Voter fraud trial to begin for former L.A. Councilman Richard Alarcon

Former L.A. City Councilman Richard Alarcon in April 2012.
(Al Seib / Los Angeles Times)

Nearly four years after they were initially charged, former Los Angeles City Councilman Richard Alarcon and his wife Flora Montes de Oca Alarcon are to stand trial Thursday, accused of lying about where they lived so Alarcon could run for office.

Opening arguments are set to begin in the felony perjury and voter fraud case against Alarcon, who until last year represented the 7th Council District, which includes Sylmar, Pacoima and other parts of the northeast San Fernando Valley.

Prosecutors contend that Alarcon and his wife did not live in the district when Alarcon filed his candidacy papers in 2006 and 2008, and that they actually lived outside its borders in Sun Valley. Under the City Charter, candidates running for a seat on the City Council must reside in the district they are seeking to represent.

Alarcon and his wife have denied any wrongdoing.


During a preliminary hearing in 2012, the Alarcons’ attorneys said the couple was only living in the Sun Valley home because their actual place of residence in Panorama City was under repair.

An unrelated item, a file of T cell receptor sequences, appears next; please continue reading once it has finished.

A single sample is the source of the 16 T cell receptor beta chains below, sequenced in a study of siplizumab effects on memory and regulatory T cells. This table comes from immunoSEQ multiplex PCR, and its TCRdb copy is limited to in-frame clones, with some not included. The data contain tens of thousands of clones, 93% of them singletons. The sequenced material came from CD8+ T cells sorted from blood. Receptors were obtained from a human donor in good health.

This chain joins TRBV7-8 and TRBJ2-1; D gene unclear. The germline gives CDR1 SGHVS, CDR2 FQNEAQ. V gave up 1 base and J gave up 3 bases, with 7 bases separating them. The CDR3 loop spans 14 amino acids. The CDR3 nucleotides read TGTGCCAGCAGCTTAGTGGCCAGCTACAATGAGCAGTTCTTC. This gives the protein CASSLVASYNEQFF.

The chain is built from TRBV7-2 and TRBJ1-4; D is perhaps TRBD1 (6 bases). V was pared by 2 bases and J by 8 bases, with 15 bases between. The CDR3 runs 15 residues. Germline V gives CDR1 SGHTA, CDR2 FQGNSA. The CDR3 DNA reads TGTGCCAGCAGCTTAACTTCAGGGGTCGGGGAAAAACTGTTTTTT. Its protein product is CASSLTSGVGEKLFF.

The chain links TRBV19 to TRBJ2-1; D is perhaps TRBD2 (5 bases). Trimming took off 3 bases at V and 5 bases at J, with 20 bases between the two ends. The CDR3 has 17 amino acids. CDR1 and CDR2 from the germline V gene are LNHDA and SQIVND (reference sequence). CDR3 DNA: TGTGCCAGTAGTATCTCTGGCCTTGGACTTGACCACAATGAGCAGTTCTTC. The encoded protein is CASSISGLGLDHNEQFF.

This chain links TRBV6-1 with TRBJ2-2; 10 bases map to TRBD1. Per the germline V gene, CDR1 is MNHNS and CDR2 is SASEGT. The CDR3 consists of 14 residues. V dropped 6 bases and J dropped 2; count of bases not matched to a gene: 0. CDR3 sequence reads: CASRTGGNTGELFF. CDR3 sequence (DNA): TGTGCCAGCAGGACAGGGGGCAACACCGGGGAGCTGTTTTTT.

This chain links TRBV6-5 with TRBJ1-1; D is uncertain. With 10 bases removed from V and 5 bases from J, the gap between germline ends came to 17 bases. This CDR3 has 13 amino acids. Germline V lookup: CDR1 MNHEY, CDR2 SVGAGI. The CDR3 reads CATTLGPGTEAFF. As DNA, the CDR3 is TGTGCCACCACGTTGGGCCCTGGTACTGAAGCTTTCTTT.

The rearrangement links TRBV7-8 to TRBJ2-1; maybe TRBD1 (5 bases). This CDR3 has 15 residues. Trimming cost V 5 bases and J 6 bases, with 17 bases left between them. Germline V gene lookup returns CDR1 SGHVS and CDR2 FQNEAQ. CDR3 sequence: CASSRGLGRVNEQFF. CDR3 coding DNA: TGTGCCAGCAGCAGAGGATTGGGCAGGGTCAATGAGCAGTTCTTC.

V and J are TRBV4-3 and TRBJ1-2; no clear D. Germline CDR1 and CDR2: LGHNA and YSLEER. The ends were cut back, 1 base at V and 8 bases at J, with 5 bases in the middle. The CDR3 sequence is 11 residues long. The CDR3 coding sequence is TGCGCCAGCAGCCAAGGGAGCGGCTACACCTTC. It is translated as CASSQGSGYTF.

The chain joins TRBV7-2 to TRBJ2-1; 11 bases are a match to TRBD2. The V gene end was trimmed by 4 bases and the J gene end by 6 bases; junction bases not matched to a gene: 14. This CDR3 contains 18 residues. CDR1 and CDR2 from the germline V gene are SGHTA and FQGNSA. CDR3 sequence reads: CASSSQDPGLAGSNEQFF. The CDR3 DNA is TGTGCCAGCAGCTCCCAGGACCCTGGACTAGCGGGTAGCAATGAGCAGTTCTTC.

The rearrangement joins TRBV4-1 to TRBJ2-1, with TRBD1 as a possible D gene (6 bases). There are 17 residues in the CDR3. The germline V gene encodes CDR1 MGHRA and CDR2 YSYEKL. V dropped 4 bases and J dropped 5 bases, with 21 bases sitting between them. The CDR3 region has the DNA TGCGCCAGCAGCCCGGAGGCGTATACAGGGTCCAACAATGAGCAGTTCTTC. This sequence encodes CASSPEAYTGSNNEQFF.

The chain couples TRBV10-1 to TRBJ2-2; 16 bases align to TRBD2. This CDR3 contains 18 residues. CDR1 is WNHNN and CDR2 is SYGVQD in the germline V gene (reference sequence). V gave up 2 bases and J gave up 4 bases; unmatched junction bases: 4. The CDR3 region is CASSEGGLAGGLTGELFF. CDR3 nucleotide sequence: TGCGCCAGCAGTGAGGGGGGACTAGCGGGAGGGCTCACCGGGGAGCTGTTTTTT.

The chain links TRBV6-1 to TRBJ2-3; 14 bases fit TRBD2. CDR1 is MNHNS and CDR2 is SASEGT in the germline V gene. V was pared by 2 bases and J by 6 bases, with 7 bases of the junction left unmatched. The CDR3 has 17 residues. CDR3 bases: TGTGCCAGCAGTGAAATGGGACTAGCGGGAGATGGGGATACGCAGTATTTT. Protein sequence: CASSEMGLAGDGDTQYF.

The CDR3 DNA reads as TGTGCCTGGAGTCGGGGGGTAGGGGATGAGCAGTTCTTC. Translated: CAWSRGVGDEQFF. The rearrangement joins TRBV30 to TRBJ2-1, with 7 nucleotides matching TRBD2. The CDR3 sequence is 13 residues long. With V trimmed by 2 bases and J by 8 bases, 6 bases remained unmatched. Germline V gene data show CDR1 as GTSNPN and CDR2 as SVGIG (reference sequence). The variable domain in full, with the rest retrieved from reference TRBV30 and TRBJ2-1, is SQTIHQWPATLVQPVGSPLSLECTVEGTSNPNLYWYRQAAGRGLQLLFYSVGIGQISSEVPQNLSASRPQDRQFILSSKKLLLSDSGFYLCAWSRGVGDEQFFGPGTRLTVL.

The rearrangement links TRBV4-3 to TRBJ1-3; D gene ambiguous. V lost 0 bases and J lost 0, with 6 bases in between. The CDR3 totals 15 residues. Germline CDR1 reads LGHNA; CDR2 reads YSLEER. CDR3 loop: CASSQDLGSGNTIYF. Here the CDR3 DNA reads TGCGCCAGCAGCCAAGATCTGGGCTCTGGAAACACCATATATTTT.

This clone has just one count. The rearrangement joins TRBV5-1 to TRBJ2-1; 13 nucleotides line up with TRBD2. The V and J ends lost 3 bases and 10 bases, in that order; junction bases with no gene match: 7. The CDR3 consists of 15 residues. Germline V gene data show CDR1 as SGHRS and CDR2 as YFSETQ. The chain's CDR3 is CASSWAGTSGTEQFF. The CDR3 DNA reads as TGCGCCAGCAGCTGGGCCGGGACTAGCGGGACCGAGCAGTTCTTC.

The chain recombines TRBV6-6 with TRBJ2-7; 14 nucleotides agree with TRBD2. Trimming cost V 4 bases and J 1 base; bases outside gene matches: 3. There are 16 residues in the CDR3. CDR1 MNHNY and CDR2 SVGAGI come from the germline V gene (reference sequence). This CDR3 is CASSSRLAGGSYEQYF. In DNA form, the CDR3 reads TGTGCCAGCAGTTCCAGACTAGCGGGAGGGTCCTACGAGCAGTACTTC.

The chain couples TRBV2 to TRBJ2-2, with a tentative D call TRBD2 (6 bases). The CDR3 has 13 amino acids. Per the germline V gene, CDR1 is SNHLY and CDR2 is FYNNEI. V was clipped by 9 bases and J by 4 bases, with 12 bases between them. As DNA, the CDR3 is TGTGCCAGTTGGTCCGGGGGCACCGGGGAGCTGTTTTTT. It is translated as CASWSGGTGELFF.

But Los Angeles County Superior Court Judge M.L. Villar de Longoria ordered the couple to face trial, saying there was “more than substantial” evidence that they lied about where they were living.

Together, Alarcon and his wife face more than 20 felony counts.

When the couple was initially charged, prosecutors said Alarcon falsely claimed to live at 14451 Nordhoff St. in Panorama City when he filed his council candidacy papers. Montes de Oca Alarcon has been accused of lying on DMV and voter documents.
Much has happened in the nearly four years since a grand jury unsealed its indictment in the case. Alarcon, facing term limits, left the council in June 2013. He ran for a seat in the Assembly and lost. Also, another Los Angeles-area politician, state Sen. Roderick D. Wright, was convicted on eight counts of felony perjury and voter fraud in a similar residency case.

Wright, who remains in the Senate on a paid leave of absence, is pursuing an appeal and insists that he did nothing wrong.

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